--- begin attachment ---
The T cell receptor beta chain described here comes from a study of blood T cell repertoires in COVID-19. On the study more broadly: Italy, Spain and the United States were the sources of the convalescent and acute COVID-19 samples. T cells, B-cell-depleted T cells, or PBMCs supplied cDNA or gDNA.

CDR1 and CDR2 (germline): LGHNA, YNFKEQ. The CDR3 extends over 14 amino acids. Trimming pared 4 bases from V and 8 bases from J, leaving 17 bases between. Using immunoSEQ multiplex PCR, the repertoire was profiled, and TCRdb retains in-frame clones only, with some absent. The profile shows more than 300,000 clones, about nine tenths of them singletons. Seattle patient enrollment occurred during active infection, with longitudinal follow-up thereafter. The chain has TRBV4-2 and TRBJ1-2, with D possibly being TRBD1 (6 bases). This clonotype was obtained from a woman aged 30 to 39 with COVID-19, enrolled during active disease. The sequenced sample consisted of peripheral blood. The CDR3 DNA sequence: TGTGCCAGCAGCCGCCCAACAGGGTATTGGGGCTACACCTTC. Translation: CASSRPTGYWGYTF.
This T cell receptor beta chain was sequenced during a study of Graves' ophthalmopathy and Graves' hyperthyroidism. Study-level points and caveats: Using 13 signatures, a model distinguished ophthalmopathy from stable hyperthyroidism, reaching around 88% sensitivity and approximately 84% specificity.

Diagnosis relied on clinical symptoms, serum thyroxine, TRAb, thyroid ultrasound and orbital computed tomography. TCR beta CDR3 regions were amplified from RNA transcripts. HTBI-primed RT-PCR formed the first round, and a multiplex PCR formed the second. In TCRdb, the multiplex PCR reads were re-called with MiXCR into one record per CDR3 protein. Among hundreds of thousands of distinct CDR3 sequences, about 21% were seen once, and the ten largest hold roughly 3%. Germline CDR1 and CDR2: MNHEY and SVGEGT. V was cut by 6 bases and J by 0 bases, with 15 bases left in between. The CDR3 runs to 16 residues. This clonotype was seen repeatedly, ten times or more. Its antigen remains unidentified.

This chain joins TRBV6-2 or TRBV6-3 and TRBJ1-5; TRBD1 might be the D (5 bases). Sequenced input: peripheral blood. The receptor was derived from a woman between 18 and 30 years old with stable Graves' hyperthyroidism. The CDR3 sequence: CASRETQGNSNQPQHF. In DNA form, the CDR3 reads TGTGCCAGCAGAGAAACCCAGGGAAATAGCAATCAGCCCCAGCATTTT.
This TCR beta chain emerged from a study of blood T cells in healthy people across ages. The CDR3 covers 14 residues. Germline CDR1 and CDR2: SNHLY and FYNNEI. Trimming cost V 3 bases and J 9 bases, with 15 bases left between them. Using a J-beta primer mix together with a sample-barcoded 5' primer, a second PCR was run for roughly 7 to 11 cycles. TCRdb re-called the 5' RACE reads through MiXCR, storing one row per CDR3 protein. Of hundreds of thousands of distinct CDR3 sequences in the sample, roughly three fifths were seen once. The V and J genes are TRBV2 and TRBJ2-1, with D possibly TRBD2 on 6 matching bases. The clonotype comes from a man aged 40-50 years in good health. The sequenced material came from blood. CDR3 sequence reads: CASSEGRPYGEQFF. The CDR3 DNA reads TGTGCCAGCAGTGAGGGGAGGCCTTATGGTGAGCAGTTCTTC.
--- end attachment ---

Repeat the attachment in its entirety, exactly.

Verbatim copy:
The T cell receptor beta chain described here comes from a study of blood T cell repertoires in COVID-19. On the study more broadly: Italy, Spain and the United States were the sources of the convalescent and acute COVID-19 samples. T cells, B-cell-depleted T cells, or PBMCs supplied cDNA or gDNA.

CDR1 and CDR2 (germline): LGHNA, YNFKEQ. The CDR3 extends over 14 amino acids. Trimming pared 4 bases from V and 8 bases from J, leaving 17 bases between. Using immunoSEQ multiplex PCR, the repertoire was profiled, and TCRdb retains in-frame clones only, with some absent. The profile shows more than 300,000 clones, about nine tenths of them singletons. Seattle patient enrollment occurred during active infection, with longitudinal follow-up thereafter. The chain has TRBV4-2 and TRBJ1-2, with D possibly being TRBD1 (6 bases). This clonotype was obtained from a woman aged 30 to 39 with COVID-19, enrolled during active disease. The sequenced sample consisted of peripheral blood. The CDR3 DNA sequence: TGTGCCAGCAGCCGCCCAACAGGGTATTGGGGCTACACCTTC. Translation: CASSRPTGYWGYTF.
This T cell receptor beta chain was sequenced during a study of Graves' ophthalmopathy and Graves' hyperthyroidism. Study-level points and caveats: Using 13 signatures, a model distinguished ophthalmopathy from stable hyperthyroidism, reaching around 88% sensitivity and approximately 84% specificity.

Diagnosis relied on clinical symptoms, serum thyroxine, TRAb, thyroid ultrasound and orbital computed tomography. TCR beta CDR3 regions were amplified from RNA transcripts. HTBI-primed RT-PCR formed the first round, and a multiplex PCR formed the second. In TCRdb, the multiplex PCR reads were re-called with MiXCR into one record per CDR3 protein. Among hundreds of thousands of distinct CDR3 sequences, about 21% were seen once, and the ten largest hold roughly 3%. Germline CDR1 and CDR2: MNHEY and SVGEGT. V was cut by 6 bases and J by 0 bases, with 15 bases left in between. The CDR3 runs to 16 residues. This clonotype was seen repeatedly, ten times or more. Its antigen remains unidentified.

This chain joins TRBV6-2 or TRBV6-3 and TRBJ1-5; TRBD1 might be the D (5 bases). Sequenced input: peripheral blood. The receptor was derived from a woman between 18 and 30 years old with stable Graves' hyperthyroidism. The CDR3 sequence: CASRETQGNSNQPQHF. In DNA form, the CDR3 reads TGTGCCAGCAGAGAAACCCAGGGAAATAGCAATCAGCCCCAGCATTTT.
This TCR beta chain emerged from a study of blood T cells in healthy people across ages. The CDR3 covers 14 residues. Germline CDR1 and CDR2: SNHLY and FYNNEI. Trimming cost V 3 bases and J 9 bases, with 15 bases left between them. Using a J-beta primer mix together with a sample-barcoded 5' primer, a second PCR was run for roughly 7 to 11 cycles. TCRdb re-called the 5' RACE reads through MiXCR, storing one row per CDR3 protein. Of hundreds of thousands of distinct CDR3 sequences in the sample, roughly three fifths were seen once. The V and J genes are TRBV2 and TRBJ2-1, with D possibly TRBD2 on 6 matching bases. The clonotype comes from a man aged 40-50 years in good health. The sequenced material came from blood. CDR3 sequence reads: CASSEGRPYGEQFF. The CDR3 DNA reads TGTGCCAGCAGTGAGGGGAGGCCTTATGGTGAGCAGTTCTTC.